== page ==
At the collegiate level, Mori and Lawson (2006) also used biographies to teach science. Their course, "Life of a Psychologist: Experiences of Women in Science" sought "to expose students to research in major areas of psychology" and "to present students with the many facets of being a scientist, with emphasis on the particular challenges experienced by women in science." The course, which was primarily completed by juniors and seniors, highlighted the interpersonal and intrapersonal dynamics of science. Topics related to interpersonal dynamics included mentorship, collaboration and balancing professional and personal lives. Topics related to intrapersonal dynamics included defining an identity, achieving success and having a voice.
In a field that often draws comparisons to entrepreneurship around the question of pedagogical suitability: leadership, Fagan, Bromley and Welch (1994) reported on a four-year project teaching a "Profiles in Leadership" course where students read and discussed the biographies of seminal leaders. The authors provided several motivations for the use of biographies, many of which should resonate in an entrepreneurship context. First, a diverse set of leaders, across multiple disciplines was selected to provide the students "a microcosm of a liberal arts education" and to expand their "the multicultural sensitivity." In addition, the authors argue, "getting away from textbooks sharpens critical thinking, because textbooks 'spoonfeed' students by highlighting and summarizing the material." Among the reported lessons learned include the acknowledgement that "leaders sometimes fail and that success often follows failure", "leadership is both social and solitary", "leadership requires hard work and sacrifice (often at the expense of one's family and friends)" and that women and minorities face special challenges in leading. Again, these are all lessons applicable to the aspiring entrepreneur. In the following sections, we first describe an experimental course offered at the first author's institution. Then, using data provided by student assignments, we articulate some of the key lessons learned from the course.
OVERVIEW OF THE COURSE
This course was offered in consecutive years to senior entrepreneurship majors. The students had already completed an introduction to entrepreneurship course, a business plan course, and a corporate entrepreneurship (intrapreneurship) course. The course description included the following:
It can be argued that there is no force more distinctly American than the entrepreneurial spirit. While there is a growing cadre of young entrepreneurs such as Larry Page and Segrey Brin of Google who are changing the way we live our daily lives; there are countless entrepreneurs whose visions and dreams have changed the course of history. This course introduces you to a few of these visionary entrepreneurs. As we read and discuss their stories, we will share in their joys and pains, victories and defeats, mountain top highs and valley lows. In this course, you will not prepare a marketing plan, nor will you develop pro forma statements. Instead, you will be exposed to the myriad of nontechnical success factors for any entrepreneur--irrespective of your entrepreneurial setting, be it within an established firm (as a corporate entrepreneur), in the public sector (as a social entrepreneur) or in your own start-up.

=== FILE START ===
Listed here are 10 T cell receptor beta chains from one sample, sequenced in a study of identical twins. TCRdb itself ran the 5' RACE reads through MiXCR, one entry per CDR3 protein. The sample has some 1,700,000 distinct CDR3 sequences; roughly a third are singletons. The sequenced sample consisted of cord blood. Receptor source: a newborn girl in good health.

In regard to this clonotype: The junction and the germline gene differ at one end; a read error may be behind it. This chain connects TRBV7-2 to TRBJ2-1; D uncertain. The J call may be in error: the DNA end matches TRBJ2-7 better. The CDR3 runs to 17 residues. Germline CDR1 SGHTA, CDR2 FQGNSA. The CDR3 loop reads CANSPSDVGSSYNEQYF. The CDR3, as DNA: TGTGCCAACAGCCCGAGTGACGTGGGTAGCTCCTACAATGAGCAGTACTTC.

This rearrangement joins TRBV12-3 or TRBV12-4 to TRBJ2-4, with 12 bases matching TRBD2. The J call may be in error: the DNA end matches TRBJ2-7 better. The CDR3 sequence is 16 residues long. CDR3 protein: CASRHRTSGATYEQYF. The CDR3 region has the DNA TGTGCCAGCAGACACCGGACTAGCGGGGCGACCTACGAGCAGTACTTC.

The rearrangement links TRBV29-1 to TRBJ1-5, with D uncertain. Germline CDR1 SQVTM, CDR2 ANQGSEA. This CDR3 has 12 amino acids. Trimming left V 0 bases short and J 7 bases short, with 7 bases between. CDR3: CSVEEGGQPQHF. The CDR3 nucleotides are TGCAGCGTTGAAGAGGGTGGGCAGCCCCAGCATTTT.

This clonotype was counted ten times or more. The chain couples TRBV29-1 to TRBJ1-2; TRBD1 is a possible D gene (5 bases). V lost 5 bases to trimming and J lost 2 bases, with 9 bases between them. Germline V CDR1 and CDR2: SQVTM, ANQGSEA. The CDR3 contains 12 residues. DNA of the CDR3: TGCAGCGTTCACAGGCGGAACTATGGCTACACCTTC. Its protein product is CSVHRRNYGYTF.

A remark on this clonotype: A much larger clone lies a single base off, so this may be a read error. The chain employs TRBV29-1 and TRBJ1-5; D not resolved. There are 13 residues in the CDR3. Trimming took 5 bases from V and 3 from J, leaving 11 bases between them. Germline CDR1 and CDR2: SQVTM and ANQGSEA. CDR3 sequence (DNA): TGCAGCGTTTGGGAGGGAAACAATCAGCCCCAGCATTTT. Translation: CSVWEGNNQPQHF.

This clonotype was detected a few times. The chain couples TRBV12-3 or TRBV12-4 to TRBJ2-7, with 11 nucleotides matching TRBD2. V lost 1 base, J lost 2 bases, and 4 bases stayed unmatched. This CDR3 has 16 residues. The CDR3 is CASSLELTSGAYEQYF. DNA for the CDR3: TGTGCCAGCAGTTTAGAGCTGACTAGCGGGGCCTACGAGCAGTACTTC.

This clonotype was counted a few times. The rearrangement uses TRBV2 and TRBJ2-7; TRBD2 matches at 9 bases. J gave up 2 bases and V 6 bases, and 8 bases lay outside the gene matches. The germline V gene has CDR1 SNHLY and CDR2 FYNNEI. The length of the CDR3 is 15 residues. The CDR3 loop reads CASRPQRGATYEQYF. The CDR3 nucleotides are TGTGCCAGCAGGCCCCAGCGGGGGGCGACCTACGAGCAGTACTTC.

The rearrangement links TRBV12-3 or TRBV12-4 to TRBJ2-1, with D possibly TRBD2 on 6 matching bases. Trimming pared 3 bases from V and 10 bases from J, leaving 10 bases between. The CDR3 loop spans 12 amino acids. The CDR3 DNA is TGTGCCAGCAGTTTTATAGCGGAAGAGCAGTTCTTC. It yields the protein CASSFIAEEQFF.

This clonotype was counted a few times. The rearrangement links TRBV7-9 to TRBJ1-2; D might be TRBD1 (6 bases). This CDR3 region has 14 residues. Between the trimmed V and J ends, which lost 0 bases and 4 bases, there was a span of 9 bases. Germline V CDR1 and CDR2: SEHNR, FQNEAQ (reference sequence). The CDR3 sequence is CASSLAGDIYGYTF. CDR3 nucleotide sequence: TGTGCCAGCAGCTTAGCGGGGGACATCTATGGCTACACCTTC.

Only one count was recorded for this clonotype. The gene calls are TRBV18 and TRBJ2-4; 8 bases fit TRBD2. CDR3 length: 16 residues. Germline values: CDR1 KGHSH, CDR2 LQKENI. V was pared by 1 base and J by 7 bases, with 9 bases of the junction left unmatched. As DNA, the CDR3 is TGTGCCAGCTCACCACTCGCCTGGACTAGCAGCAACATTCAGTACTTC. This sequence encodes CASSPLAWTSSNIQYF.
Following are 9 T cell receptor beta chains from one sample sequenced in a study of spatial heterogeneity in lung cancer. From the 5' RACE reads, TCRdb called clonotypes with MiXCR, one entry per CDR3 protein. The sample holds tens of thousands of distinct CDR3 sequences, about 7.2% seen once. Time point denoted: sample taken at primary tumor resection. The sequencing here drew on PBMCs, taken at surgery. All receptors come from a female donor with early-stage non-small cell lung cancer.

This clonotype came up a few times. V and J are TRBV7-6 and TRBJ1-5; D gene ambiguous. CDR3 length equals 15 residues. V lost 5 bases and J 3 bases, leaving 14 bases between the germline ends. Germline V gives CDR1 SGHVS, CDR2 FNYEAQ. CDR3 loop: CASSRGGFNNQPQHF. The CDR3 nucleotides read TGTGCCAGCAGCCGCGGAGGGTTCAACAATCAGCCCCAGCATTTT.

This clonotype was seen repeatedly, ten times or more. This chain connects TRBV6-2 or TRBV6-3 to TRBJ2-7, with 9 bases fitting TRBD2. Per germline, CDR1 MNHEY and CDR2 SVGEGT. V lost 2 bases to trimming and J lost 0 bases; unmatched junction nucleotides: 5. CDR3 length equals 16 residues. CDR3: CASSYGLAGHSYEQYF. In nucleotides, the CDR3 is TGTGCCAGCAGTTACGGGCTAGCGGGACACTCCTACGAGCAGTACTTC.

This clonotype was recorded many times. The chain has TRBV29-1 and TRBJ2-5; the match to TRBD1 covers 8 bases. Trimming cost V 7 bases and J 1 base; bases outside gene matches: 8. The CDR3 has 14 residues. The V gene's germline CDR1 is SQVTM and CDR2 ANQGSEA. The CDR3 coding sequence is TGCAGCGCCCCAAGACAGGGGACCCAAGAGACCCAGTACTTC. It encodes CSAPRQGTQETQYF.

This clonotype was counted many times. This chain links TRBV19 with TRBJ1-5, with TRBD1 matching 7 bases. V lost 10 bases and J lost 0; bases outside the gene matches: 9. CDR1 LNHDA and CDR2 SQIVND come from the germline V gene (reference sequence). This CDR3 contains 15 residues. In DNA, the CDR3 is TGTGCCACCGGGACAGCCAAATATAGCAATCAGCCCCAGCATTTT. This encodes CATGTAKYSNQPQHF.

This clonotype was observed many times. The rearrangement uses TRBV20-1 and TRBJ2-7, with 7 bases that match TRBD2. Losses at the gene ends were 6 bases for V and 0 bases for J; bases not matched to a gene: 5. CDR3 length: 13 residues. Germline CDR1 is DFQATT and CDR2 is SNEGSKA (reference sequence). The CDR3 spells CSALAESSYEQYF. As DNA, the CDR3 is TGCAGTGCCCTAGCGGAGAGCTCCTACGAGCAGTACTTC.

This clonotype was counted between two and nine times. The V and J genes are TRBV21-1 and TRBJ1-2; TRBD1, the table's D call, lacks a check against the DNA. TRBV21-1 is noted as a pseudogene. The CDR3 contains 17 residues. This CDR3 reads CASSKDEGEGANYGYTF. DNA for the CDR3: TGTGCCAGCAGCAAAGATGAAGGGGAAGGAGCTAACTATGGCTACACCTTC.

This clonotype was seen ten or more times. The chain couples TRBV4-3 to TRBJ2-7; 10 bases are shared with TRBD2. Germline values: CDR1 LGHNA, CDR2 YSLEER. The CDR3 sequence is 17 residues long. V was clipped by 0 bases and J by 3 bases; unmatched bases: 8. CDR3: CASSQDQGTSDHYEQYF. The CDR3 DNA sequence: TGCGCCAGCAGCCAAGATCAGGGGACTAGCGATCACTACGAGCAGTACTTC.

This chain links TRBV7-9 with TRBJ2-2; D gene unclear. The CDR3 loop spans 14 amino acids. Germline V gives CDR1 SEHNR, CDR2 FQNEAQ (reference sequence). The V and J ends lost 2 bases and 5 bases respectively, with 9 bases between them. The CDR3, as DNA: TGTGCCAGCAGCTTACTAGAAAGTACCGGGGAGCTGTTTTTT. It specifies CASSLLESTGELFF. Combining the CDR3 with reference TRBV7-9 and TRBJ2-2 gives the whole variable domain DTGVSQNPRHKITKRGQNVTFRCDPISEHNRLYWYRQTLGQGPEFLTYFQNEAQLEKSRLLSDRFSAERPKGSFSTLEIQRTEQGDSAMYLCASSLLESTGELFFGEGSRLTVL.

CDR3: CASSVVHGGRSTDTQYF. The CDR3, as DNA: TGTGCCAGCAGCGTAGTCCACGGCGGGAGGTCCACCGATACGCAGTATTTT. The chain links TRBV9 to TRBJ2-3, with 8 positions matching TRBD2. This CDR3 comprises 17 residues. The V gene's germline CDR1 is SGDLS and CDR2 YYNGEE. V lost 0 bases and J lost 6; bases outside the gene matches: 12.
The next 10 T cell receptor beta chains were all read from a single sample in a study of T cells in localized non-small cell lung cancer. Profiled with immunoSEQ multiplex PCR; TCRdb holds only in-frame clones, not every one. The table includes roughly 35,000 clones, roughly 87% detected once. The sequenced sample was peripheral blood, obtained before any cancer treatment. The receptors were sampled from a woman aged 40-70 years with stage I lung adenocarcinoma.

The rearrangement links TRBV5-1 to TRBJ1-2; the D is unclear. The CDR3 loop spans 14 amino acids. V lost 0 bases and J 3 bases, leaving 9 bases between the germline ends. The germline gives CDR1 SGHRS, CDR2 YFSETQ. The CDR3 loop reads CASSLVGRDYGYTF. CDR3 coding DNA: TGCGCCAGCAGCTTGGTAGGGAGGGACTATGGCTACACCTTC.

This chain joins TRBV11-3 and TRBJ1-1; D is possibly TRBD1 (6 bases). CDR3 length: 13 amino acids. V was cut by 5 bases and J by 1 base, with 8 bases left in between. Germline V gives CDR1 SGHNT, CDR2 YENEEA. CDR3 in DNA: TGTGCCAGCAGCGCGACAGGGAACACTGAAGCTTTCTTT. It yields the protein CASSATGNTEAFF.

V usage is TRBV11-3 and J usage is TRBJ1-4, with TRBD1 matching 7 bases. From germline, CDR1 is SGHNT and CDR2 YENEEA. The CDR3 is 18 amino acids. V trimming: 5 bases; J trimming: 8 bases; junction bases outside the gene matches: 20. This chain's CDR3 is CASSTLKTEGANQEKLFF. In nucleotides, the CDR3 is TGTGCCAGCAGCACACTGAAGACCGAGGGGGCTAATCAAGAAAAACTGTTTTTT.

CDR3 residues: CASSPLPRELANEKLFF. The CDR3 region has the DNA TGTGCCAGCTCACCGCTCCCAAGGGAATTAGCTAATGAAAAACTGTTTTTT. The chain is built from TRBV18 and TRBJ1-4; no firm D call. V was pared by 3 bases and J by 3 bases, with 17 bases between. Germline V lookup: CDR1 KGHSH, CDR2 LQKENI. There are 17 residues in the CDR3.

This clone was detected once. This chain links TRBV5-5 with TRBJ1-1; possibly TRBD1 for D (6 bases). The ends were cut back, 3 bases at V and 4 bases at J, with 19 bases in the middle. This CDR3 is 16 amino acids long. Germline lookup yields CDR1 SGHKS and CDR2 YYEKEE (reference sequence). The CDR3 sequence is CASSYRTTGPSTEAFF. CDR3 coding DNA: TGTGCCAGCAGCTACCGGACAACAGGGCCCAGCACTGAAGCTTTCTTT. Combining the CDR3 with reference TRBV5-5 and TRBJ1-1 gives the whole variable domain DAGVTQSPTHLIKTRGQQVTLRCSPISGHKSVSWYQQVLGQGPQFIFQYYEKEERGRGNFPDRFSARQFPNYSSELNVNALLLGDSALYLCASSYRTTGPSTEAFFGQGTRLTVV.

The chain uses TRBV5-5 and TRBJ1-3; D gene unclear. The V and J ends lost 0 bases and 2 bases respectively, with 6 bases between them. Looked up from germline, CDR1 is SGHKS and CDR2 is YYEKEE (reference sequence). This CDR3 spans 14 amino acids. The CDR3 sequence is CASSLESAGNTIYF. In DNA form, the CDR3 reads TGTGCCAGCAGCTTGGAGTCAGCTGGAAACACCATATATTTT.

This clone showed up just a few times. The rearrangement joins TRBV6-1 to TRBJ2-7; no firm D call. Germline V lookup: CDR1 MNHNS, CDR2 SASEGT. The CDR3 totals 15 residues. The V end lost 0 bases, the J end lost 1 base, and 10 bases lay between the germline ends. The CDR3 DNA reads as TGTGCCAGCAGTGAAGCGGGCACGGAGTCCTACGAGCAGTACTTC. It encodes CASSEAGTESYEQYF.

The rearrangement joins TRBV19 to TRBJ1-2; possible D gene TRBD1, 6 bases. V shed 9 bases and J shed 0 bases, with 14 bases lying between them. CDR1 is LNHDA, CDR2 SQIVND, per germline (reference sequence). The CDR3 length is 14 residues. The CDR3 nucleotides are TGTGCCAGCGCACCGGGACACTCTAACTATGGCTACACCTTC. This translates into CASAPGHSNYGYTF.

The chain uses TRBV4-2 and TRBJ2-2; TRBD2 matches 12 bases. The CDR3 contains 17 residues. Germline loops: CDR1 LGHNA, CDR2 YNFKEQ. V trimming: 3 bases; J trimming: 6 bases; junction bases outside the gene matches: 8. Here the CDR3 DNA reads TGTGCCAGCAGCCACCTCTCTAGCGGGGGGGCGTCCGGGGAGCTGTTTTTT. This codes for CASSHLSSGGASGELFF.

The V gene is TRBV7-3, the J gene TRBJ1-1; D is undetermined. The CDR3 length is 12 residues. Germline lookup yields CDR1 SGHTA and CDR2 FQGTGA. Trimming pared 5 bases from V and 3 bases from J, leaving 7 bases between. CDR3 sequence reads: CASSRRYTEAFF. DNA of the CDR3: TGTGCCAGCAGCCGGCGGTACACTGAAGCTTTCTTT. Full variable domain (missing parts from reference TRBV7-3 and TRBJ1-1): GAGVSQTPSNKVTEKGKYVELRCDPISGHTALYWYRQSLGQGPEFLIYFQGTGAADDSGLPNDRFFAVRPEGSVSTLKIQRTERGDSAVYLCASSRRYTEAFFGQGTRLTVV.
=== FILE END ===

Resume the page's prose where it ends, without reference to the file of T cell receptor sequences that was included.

The course is built around a number of core objectives. By the end of the semester, you should be able to:
* Recognize and explain the unique personal characteristics of the focal entrepreneurs which enabled them to launch and sustain their ventures;
* Draw analogies from the lives of the focal entrepreneurs and your own life;
* Articulate lessons learned from each entrepreneur and describe how you will integrate those lessons into your future ventures;
* Lead a group in an analytical discussion of a selected text;
Each week, a different student was required to lead the discussion. The discussion leader was responsible for developing a set of focal questions that would motivate the conversation. In addition, all of the students were required to compile a journal where each week they would articulate the lessons learned from the readings, as well as an analysis of how the entrepreneur negotiated his or her environment and how they will act or think differently as an entrepreneur as a result of the readings.
The following biographies were chosen for the course:
* Hershey: Milton S. Hershey's Extraordinary Life of Wealth, Empire and Utopian Dreams, Michael D'Antonio
* Giants of Enterprise: Seven Business Innovators and the Empires They Built, Richard S. Tedlow
* "Why Should White Guys Have All the Fun?'": How Reginald Lewis Created a Billion-Dollar Business Empire, Reginald Lewis and Blair Walker
* Success Never Smelled So Sweet: How I Followed My Nose and Found My Passion, Lisa Price and Hillary Beard
* Business as Unusual, Anita Roddick